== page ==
WHEN YOUR MASERATI OF IDEALISM IS DENTED BY HAMAS ROCKETS

Some of you may not realize I used to own a Maserati.  While thrilling to drive such a beautiful car, nothing could protect my Granturismo from the realities of the road once I had left the sheltered security of the showroom: the fellow who misjudged his skill at parallel parking and dented my front grill; the tree sap from the pine trees under which I parked; the reckless driver who sped through the red light and caused a fender bender involving my vehicle.

Okay, I confess; I never did own a Maserati . . . But I like to think that the ethical ideals of Judaism which I strive to practice are a spiritual equivalent.  Yet ideals, like new automobiles of any make or model, are vulnerable once they are driven in traffic and have to contend with bad drivers and the unpredictable elements of nature.  Reality has a way of eroding even our most cherished ideals.

Take Parshat Pinhas, this week’s Torah reading.  This particular sedrah is top-heavy with descriptions of the special sacrifices made on Shabbat and each of the holidays, a group of sacrifices we collectively refer to as musafim, and the basis of the additional amidah prayers we recite on Shabbat and festivals.

One of the most interesting sacrificial configurations is connected to the fall festival of Sukkot. Unlike any other holiday, the sacrificial menu changed each day of the celebration — specifically the number of bulls offered on the altar decreased by one as the festival progressed. Thus, on the first day of Sukkot 13 bulls were sacrificed, on the second day 12 and so on, until on the last day of the holiday, only 7 were offered. The sages couldn’t help but notice the diminishing number of animals offered each day and came up with a beautiful explanation. Doing some quick math, Rabbi Elazar observed that the total number of bulls offered equals 70, corresponding to the ancient rabbinic notion that the world consists of 70 different peoples. As such, Rabbi Elazar maintained that on Sukkot Israel offered a sacrifice for the well-being of each nation — whether friend or foe, a worshipper of idols or the one God (Babylonian Talmud, Sotah 55b). This is a beautiful and powerful expression of the strong universalism and respect for all humanity that pervades Judaism.

Yet fast forward to the time of Rashi, roughly 1,000 years later, and we’ll see that he focuses not on the universal ideal of praying for all of humanity, but on the diminishing number of bulls offered each day. He writes, “ הם כנגד שבעים אומות עובדי גילולים שמתמעטים והולכים סימן כליה להם . . . — This stands for the 70 idolatrous nations of the world (literally, “worshippers of filth”) who will dwindle and decline, a sign of their destruction.” Rashi certainly knew of the more positive midrashic spin on the sacrifice of the 70 bulls — why quote this one instead?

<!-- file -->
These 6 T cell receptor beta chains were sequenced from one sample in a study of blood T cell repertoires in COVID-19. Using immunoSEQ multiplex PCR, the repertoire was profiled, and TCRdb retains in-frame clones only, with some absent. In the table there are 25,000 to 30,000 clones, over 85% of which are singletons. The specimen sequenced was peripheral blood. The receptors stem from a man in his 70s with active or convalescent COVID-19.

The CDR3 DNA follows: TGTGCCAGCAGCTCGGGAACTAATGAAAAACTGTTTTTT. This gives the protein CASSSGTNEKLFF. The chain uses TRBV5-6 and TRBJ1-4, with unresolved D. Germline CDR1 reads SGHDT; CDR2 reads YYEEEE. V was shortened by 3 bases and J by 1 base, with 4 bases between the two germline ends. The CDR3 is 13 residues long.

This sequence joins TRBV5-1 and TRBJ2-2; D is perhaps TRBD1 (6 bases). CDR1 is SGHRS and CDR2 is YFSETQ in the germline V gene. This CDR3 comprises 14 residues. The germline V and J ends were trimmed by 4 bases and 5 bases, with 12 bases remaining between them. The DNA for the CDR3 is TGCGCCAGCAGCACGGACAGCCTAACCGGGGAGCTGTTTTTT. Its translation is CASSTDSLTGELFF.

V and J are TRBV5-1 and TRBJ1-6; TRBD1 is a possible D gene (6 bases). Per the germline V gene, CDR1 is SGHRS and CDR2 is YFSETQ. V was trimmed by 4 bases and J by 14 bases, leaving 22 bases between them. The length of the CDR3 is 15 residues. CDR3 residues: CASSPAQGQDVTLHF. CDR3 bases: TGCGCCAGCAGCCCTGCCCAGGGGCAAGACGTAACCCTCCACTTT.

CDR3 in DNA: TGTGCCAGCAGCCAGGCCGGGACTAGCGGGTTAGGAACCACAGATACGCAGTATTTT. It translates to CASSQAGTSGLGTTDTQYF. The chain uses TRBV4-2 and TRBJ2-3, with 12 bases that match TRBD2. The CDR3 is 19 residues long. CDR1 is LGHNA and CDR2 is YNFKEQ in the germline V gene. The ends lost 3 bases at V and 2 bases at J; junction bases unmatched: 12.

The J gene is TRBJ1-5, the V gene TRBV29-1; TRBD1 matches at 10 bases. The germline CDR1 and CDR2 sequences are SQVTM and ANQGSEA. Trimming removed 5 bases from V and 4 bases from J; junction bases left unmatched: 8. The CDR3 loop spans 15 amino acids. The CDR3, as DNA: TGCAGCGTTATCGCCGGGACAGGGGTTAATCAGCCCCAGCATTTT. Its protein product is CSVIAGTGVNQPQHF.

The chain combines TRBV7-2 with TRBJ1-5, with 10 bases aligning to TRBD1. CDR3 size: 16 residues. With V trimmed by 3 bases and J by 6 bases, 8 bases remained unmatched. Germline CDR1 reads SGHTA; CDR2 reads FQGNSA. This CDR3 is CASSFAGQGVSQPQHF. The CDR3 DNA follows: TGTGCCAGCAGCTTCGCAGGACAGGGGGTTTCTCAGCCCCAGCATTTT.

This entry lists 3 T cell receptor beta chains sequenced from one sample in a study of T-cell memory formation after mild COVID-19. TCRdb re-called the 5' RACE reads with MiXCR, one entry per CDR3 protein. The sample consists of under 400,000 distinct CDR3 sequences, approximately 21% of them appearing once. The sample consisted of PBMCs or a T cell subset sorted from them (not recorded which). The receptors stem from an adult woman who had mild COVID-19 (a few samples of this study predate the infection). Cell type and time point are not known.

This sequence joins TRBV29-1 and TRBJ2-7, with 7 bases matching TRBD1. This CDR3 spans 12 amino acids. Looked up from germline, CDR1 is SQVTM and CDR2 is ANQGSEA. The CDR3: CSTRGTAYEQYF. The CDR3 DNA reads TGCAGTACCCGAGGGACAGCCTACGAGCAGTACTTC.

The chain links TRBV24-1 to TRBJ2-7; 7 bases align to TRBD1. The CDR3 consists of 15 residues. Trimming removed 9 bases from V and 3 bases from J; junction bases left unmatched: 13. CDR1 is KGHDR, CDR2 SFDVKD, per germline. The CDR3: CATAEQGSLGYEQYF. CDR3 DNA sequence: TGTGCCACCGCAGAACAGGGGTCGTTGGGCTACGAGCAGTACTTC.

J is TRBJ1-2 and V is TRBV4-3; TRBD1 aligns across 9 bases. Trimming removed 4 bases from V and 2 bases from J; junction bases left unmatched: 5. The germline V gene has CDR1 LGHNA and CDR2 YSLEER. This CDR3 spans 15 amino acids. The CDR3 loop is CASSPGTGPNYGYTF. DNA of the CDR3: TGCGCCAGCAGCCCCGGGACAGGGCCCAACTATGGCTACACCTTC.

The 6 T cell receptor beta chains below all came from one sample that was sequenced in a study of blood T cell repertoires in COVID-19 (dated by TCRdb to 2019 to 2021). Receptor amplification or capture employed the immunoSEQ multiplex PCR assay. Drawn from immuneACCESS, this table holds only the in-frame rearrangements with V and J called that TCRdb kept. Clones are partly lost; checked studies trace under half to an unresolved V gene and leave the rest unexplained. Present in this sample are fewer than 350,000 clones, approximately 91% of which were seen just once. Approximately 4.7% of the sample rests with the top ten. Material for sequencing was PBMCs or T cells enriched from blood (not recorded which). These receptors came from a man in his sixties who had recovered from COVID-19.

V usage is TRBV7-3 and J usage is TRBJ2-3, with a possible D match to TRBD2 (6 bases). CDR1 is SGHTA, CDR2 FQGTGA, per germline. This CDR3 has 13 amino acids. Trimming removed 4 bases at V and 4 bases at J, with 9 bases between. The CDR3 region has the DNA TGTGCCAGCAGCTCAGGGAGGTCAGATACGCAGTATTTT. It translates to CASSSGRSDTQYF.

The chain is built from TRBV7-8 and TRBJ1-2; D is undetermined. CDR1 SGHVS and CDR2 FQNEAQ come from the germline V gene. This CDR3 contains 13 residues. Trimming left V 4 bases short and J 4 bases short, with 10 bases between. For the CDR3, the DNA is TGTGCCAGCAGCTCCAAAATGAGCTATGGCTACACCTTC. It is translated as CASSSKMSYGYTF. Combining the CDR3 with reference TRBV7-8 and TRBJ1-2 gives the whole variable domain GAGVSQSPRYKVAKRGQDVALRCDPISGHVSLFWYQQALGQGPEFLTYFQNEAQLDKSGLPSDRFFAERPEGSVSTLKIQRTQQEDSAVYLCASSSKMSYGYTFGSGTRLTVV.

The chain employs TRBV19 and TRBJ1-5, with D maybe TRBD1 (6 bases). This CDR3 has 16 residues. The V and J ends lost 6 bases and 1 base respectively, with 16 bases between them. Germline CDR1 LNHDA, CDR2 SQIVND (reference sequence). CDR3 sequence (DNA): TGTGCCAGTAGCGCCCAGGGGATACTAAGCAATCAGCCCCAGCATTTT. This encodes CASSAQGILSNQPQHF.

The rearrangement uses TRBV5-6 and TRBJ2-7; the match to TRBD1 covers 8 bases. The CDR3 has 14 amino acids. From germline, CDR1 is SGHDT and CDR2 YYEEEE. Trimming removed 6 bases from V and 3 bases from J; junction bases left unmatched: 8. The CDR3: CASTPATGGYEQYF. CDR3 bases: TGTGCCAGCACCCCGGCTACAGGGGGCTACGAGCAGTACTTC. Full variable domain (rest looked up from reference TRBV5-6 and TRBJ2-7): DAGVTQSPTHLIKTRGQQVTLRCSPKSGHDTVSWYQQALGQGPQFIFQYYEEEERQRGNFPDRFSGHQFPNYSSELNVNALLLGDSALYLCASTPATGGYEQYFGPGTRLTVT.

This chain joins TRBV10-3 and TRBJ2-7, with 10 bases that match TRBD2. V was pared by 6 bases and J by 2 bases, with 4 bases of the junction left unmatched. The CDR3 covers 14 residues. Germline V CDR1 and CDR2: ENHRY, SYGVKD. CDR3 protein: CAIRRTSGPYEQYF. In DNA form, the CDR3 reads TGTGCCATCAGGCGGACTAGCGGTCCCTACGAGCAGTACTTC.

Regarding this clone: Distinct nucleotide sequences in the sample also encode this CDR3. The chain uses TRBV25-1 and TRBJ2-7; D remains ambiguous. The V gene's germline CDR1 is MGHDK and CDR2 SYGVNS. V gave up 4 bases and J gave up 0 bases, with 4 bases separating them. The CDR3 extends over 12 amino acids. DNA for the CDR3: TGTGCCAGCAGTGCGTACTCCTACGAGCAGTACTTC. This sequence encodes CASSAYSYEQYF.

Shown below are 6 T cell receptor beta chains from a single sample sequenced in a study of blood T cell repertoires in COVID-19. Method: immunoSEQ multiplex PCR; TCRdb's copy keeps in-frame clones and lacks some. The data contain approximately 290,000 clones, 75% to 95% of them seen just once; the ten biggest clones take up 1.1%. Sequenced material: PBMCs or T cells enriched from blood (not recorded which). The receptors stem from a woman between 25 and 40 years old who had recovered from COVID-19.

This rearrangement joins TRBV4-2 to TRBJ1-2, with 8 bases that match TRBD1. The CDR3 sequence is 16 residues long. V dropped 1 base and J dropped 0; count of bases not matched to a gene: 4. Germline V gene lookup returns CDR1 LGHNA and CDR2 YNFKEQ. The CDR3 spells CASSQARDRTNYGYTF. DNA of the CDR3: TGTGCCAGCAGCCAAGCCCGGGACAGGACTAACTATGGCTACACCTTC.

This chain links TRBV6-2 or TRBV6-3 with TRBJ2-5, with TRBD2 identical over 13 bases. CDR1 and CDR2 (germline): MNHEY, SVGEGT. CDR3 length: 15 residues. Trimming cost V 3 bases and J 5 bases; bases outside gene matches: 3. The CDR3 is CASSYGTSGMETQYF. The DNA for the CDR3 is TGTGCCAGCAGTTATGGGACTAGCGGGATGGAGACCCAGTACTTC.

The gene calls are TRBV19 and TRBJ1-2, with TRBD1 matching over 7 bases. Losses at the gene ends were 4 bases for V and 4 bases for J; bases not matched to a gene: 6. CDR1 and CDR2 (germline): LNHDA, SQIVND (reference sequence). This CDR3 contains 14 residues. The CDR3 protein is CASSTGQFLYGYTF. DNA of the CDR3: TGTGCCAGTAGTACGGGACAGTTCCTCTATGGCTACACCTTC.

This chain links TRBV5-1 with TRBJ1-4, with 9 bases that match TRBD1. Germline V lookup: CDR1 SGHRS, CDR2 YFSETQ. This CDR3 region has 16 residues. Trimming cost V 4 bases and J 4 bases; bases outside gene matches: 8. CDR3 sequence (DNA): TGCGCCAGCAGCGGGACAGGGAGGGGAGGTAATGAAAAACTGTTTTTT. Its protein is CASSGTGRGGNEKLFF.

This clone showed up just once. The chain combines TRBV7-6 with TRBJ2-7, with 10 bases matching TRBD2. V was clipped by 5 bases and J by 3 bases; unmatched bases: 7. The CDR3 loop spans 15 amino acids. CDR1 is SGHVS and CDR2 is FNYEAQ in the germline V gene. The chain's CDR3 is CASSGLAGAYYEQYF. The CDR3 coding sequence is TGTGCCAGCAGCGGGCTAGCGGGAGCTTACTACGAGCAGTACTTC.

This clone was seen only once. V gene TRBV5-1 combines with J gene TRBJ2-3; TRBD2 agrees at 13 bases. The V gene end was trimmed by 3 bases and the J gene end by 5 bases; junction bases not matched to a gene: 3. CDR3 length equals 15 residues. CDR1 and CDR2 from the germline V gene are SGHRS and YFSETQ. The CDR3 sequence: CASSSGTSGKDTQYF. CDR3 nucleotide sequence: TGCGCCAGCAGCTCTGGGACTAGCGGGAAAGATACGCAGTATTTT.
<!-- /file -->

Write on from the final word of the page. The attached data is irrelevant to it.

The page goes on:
We can only speculate what prompted Rashi to convert a generous expression of universalism into its very opposite. It would not be far-fetched, however, to suggest that it could have been the First Crusade of 1066, which Rashi, living in northern France, witnessed toward the end of his life. The havoc wreaked by these marauders upon the Jewish communities of the Rhineland and the Danube was both extensive and devastating. Could anyone blame him for feeling angry at the events that scarred and embittered him? Yes, reality has a way of denting our ideals — sometimes only temporarily, in other instances permanently.

I, too, have ideals: I want to see peace between Israel and its Palestinian neighbors. I believe a two-state solution is ultimately necessary, and would support a great deal on Israel’s part to achieve this goal, including the sharing of Jerusalem as a capital for both countries. But it doesn’t matter what I want, when those who wish to be our enemies prefer the path of death and destruction.

Israel must do what is necessary to ensure the safety and security of her citizens. Whether it requires a ground invasion of Gaza, increased bombing from the air, the targeted assassinations of terrorist leaders or all three, there are times when the needs of the hour preclude us from having the luxury of pure ideals, which reside in a rarified world isolated from the reality of rockets being fired into the heart of Israeli cities. Undoubtedly there will be innocent Palestinians killed by Israeli gunfire, this is the reality. But it was not the Jewish State that escalated the violence by deliberately aiming missiles at the population centers of the Gaza Strip. And even in the midst of the violence, the IDF still calls families on the phone before firing upon civilian dwellings, and drops empty shells on rooftops as an advance warning. It is amazing how in the midst of war and death, Israel still manages to hold onto some ideals.

But none of this changes an essential fact — Israel must do what she must do, and we must support her at this hour because her children — our brothers and sisters — have a right to live in peace in their own ancestral homeland without running to bomb shelters morning, noon or night. And this right must be asserted and taken, not politely requested. To this end I urge you to participate in the emergency Federation appeal that is seeking to raise within our community $30,000 in aid within the next two weeks, as part of a $10 million campaign across North America.